Simon seems to have this same understanding of the holiness of God. If Jesus was a prophet, in other words if Jesus had access to the perspective of God's holiness, he would never tolerate this woman's presence, let alone touch. She's a sinner. Jesus, on the other hand, seems to delight in keeping company with sinful humans. This mystifies us. How could this be? His parable provides a beginning. It is forgiveness, not sinlessness, that opens the door to fellowship with Jesus. The woman's desire to be with Jesus is driven by the sense she has that she is acceptable to Jesus. As far as we read, she pays zero attention to Simon the Pharisee, though he is a powerful, upstanding member of the community. She is not currying favor or looking to advance her own cause. She is a grateful heart desiring the fellowship into which being forgiven has ushered her.
We must constantly be on guard against making Jesus and his message about sin management. Simon seems to be operating from the assumption that the less sin you commit the better. Most of us would agree with that, but Jesus seems to contradict it. If loving much is the goal, then being forgiven much seems to be the pathway toward that goal.
Be careful here. This hairline we are trying to walk is precisely why Paul, at the beginning of Romans 6, has to put out a disclaimer: "Shall we continue in sin so that God's grace may abound? By no means!" The issue is not that we should make sure we are sinful enough. Rather, the issue is that we should make sure we recognize the depth of our own depravity. The trouble with Simon is that he doesn't know his own sinfulness, and so he doesn't recognize the magnitude of his own forgiveness, so he doesn't throw himself at Jesus' feet. Our churches are full of Simons who engage in tepid, self-righteous worship because they don't really believe they need much forgiveness and they look down their noses at those who do.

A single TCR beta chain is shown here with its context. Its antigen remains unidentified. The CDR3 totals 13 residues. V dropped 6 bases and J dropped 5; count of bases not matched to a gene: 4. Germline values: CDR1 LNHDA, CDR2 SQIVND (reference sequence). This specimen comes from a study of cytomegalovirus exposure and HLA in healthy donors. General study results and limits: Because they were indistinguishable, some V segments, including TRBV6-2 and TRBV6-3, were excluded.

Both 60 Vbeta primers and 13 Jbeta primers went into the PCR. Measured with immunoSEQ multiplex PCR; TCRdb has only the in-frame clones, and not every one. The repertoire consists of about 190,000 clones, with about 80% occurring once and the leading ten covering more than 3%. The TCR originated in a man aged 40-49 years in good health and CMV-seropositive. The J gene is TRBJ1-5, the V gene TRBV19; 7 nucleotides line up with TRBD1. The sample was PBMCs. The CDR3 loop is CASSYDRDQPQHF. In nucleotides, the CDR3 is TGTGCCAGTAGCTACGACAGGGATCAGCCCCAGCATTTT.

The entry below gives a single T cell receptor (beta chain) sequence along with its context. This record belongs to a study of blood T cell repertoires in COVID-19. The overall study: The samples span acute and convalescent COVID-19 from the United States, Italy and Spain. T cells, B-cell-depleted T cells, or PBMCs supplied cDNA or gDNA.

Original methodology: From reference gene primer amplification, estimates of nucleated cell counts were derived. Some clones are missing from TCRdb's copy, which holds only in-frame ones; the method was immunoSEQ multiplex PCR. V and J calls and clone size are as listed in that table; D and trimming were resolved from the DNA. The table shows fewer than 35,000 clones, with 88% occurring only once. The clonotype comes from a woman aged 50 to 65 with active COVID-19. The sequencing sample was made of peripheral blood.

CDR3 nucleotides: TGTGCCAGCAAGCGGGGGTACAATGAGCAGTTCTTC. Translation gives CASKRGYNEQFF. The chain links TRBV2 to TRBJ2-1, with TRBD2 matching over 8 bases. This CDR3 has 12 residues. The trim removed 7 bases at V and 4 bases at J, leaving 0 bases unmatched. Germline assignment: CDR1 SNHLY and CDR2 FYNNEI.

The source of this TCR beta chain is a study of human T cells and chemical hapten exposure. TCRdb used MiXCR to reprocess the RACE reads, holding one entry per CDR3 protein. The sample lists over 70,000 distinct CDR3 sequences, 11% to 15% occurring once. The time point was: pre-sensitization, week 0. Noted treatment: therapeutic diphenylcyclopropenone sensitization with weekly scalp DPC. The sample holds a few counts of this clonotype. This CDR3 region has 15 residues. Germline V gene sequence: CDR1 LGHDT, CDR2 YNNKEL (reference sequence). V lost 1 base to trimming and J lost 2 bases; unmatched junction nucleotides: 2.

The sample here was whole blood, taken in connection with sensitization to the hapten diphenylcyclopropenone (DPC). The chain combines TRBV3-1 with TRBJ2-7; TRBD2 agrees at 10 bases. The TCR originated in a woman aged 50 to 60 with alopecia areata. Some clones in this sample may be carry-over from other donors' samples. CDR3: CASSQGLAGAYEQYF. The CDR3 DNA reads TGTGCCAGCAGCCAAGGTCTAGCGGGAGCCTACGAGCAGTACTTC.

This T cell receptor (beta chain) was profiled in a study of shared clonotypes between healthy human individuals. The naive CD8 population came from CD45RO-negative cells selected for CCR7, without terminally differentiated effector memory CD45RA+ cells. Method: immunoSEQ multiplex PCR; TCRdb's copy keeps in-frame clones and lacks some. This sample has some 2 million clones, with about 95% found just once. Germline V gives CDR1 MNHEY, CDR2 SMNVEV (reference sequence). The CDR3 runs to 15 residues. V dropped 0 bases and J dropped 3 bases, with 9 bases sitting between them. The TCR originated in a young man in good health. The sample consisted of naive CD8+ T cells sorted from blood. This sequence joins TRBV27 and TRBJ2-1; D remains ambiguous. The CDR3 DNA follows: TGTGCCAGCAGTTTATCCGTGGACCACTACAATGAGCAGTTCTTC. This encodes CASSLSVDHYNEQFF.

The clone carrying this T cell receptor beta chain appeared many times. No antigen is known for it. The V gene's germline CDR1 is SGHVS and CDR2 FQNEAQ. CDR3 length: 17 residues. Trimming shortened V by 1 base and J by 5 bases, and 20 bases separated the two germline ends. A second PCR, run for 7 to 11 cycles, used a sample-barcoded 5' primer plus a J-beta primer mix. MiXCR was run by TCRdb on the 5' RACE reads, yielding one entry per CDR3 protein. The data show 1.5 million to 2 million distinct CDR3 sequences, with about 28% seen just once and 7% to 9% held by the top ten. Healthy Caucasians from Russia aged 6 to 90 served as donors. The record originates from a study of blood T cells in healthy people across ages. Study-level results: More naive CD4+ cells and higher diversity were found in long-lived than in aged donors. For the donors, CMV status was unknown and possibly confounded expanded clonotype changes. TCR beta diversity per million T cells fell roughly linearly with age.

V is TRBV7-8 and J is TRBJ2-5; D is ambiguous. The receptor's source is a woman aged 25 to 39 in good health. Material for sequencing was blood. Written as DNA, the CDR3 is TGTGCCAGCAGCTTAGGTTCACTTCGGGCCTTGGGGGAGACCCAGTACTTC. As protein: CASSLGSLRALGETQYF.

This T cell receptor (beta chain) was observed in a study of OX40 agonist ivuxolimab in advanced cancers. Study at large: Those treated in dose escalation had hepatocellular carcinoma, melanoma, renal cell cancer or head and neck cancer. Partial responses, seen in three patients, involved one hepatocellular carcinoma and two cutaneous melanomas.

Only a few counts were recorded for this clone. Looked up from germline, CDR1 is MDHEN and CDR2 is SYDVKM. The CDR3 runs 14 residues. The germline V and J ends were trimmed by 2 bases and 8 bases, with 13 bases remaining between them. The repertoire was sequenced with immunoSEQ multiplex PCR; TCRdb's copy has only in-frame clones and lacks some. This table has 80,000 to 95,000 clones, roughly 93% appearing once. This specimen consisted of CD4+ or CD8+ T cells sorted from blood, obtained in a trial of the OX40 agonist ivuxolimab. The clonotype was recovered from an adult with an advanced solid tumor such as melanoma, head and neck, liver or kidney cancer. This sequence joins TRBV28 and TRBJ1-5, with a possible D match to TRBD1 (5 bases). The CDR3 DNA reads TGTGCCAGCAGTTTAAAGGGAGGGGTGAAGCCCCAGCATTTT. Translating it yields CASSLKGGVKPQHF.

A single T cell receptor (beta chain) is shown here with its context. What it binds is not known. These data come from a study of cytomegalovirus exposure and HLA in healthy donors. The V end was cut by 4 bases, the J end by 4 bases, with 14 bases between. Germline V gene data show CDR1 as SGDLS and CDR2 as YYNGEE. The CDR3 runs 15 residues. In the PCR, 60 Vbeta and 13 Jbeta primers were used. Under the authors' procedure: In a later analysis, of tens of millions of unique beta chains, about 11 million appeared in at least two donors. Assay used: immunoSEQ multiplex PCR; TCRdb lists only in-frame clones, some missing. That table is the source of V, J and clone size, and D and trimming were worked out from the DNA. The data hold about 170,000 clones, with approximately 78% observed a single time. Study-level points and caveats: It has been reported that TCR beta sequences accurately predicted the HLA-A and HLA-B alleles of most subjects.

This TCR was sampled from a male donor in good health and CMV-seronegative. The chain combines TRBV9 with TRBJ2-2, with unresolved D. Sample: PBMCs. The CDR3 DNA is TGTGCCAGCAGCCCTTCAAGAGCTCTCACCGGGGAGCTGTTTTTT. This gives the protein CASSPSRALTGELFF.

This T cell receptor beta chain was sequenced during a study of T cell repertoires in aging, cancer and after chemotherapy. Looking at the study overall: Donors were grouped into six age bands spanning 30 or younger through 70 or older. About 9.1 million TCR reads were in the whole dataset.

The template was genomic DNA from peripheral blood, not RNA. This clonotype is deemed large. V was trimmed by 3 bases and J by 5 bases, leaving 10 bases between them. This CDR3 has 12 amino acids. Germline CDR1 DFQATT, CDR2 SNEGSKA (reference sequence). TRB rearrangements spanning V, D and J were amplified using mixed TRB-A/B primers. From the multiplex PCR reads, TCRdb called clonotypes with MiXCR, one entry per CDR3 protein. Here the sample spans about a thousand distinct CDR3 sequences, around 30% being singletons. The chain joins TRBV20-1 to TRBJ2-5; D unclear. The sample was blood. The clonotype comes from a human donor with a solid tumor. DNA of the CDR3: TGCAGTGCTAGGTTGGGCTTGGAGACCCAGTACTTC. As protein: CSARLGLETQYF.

There's another interesting facet to this story. Given Luke's penchant for detail and accuracy, well attested by everyone who has ever studied Luke & Acts in depth, it's hard to reconcile this version of the story with those in Matthew, Mark, & John. In those three gospels, the woman is Mary of Bethany who anoints Jesus out of gratitude for his raising her brother Lazarus and who does so immediately before Jesus' betrayal and arrest. Luke places the story much earlier in Jesus' ministry, and the woman is a prostitute. The entire incident functions differently in Luke's gospel. While it's not necessary or helpful to try to reconcile the gospels at every turn -- different witnesses to the same events often tell slightly different versions -- this story has stuck in my craw over the years. I've come to the belief that a few interesting possibilities are in fact likely:
- I believe Simon the Pharisee, referred to elsewhere as Simon the Leper, was the father of Mary, Martha, and Lazarus and they all lived in Bethany, just east of Jerusalem.
- I believe that Simon came to be a follower of Jesus and opened his home to Jesus. Lazarus and his sisters seem to have continued this practice.
- I believe that Simon died sometime during the course of Jesus' ministry, leaving Lazarus in charge of his household.
- Luke's version of this story of the sinful woman takes place early in Jesus' ministry when Simon and Jesus are first getting acquainted.
- Matthew, Mark, and John tell about another incident entirely. When Mary, overcome with gratitude, is looking for a way to express her devotion to Jesus, she intentionally imitates what she saw this woman do.
Other explanations are possible, but there are numerous elements in the biblical story that make sense this way. Just for fun a few years ago I wrote a version of what the event might have looked like from Mary's perspective that you can read here.